Friday, December 14, 2007

Relics of the Fur Trade #1

If Dumpdiggers unearthed a forgotten fur trading post from the mid 1700's, what kind of relics could they expect to find?

This is a good question that was put to me recently by a Kenora Ontario digger with a bad reputation.

Chester Huff claims to know a secret spot on the Lake of the Woods, some distance from the original 'Rat Portage' (referencing the 1821 sketch by James Bigsby), and boasts that he's now excavating the remains of the area's first fur trading post!

But Chester is a big talker (no offense Chester, you know you are) and I'm extra skeptical... yet even the possibility HOWEVER makes me contemplate this delicious subject in extra detail, and institute this blog's first serial post, RELICS OF THE FUR TRADE.

FUR TRADE RELIC #1
Hudson Bay Trade Axe

Trade axes are the most essential Fur Trade relic, and that's because the axe is such a versatile tool.

Native Americans used the artifact everyday for all manner of chopping tasks. And they had ceremonial applications, and could also be used as weapons. In the 1600s - 1750s these iron axes were imported from England and France by the boatload for trade in the colonies - later, cruder version were forged inside the blacksmiths shops associated with colonial forts and armouries. These relics are more primitive because they were hand forged; they were often made from a single piece of iron, heated and folded over a mandrel to make an opening for the handle, then forge welded together - this closure was sometimes referred to as a lap-weld.

Early "eyes" were round holes. Later the eyes became oval shaped, or tear-dropped and later still rectangular. Handles or helves were made by the natives, but there are first hand accounts of the Voyageurs or courier du bois relaxing against beached 42 foot Montrealers, whittling small hardwood limbs into handles by the campfire at night. Many axe heads bear their parent metalworkers marks - these are commonly referred to as "touch marks".

Touch marks are made by touching the axe head when it's red hot, and leaving a mark on the metal. Cast or factory made axe heads with makers' marks are often referred to as guild marks. The most commonly found style of axe heads known are the Biscay style, since they were manufactured in the Biscay region of France.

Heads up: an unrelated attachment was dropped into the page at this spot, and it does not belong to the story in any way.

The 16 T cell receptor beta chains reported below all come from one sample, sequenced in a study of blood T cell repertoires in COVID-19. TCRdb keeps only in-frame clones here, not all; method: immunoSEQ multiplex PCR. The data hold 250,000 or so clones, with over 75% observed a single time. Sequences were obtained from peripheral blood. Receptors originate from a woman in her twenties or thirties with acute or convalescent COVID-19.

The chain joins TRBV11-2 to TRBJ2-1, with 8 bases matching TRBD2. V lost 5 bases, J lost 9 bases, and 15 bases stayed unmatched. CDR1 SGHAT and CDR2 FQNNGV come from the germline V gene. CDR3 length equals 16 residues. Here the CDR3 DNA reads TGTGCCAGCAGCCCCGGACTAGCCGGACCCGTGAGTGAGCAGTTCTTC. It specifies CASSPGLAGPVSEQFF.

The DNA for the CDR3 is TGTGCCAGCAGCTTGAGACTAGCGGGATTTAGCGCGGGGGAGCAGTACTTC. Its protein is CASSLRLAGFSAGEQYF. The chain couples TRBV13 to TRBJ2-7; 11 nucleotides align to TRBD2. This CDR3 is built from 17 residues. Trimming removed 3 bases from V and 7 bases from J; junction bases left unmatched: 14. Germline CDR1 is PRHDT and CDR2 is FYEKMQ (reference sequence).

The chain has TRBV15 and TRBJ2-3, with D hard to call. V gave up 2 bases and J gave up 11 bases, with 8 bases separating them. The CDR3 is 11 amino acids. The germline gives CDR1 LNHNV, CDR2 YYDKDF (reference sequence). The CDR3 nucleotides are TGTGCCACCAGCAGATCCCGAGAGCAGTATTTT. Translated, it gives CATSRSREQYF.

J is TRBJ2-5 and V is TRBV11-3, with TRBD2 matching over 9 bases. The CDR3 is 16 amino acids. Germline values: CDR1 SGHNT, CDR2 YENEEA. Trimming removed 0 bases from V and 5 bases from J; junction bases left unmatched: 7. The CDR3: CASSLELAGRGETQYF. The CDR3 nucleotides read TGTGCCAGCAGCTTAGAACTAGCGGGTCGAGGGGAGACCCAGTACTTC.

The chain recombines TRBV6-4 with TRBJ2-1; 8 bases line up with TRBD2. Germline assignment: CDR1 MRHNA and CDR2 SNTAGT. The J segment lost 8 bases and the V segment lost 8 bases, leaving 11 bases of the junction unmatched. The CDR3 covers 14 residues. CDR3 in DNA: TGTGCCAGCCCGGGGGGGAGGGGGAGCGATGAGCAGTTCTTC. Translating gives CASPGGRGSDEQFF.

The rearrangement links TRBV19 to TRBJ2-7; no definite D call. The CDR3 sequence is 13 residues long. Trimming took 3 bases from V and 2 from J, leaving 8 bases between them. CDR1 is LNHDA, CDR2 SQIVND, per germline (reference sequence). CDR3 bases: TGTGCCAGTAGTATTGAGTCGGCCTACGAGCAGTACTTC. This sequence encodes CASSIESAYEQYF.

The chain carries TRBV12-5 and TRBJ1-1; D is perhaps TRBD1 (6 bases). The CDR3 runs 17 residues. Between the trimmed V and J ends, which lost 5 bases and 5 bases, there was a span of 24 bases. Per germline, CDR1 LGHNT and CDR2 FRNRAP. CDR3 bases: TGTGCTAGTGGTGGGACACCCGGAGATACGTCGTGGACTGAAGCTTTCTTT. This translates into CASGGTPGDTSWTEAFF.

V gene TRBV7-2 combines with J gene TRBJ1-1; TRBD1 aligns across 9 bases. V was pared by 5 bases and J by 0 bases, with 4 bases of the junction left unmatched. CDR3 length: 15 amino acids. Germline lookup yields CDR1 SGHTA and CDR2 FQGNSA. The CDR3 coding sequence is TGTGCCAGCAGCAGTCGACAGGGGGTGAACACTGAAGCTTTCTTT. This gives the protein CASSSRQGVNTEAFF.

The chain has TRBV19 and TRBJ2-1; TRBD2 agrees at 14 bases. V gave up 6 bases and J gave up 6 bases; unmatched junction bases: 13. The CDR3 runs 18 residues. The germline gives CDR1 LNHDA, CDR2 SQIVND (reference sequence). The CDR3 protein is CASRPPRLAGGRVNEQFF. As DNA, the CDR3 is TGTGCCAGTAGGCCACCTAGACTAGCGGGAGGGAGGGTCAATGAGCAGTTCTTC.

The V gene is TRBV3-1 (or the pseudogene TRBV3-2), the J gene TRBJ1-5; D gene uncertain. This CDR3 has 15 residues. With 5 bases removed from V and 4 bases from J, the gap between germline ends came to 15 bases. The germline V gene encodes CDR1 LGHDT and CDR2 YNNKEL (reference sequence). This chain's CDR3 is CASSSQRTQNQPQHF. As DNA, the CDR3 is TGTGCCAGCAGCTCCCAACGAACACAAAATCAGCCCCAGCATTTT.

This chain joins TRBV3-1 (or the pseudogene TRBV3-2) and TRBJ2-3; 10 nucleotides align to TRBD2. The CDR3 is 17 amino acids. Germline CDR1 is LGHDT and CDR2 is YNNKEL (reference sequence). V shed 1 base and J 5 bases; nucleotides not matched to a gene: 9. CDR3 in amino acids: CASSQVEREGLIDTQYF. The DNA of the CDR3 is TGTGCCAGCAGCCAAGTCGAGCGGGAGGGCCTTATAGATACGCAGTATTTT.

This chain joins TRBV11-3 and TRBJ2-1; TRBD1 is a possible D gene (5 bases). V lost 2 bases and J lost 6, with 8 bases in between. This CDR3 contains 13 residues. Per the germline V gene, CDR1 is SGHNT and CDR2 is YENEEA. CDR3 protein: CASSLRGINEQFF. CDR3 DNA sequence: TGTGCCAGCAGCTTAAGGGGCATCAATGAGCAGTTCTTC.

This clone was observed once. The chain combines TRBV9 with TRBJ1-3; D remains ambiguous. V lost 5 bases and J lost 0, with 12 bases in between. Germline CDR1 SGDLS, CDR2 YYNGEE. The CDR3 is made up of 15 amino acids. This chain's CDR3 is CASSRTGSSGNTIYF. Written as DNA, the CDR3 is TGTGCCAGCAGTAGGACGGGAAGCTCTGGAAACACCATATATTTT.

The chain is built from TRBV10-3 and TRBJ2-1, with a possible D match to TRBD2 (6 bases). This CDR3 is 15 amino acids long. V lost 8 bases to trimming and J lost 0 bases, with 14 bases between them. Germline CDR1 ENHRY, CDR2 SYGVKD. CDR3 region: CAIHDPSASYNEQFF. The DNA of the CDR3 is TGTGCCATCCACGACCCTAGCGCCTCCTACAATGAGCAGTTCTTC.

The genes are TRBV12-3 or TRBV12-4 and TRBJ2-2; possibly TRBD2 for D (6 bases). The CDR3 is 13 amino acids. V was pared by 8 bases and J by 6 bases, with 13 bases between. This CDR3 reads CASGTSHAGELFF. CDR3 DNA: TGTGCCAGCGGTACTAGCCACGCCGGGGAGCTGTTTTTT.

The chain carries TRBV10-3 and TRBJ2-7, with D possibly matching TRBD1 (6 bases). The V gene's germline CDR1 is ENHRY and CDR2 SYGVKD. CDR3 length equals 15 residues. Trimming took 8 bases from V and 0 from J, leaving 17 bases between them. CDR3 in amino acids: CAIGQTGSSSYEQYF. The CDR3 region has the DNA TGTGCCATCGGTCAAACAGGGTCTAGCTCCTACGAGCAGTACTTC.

Many different sizes and shapes of trade axes were found in the underwater search conducted at Double Rapids on the French River out of Lake Nipissing in 1961, and are dated late 1600's to mid 1700's. One hundred and twenty some axe heads were found in crates in a sunken long boat by amateur divers. These finds were donated to the Royal Ontario Museum in August, 1964.

How much is a genuine 1700's trade ax worth these days? Well let’s investigate that... The very best way to track an authentic trade ax's value would be to find a genuine 1700's trace axe on eBay, and wait to see who pays what, (and where they live.) *Question for the comments: Would you sell a Hudson's Bay Trade Axe, found in Canada, across the border?



2 comments:

Littleneckhalfshell said...

""One hundred and twenty some axe heads were found in crates in a sunken long boat by amateur divers. These finds were donated to the Royal Ontario Museum in August, 1964.""

Were the 'crates' recovered and conserved? I am intrested in the construction techniques of boxes from this time period 1690-1720. Any information on if they were dovetailed, or nailed, pegged, etc?

Robert Campbell said...

well I guess you'll have to get a hold of someone at the ROM and ask about all the particulars of the French River trade ax consignment of 1964 as I haven't seen the crates myself.

Fascinating research subject though, I've sometimes wondered about jointers or 'wood joiners' and their specialized evolution as ship's carpenters. I'm sure there's a lot of medieval design history in European colonial woodworking tools.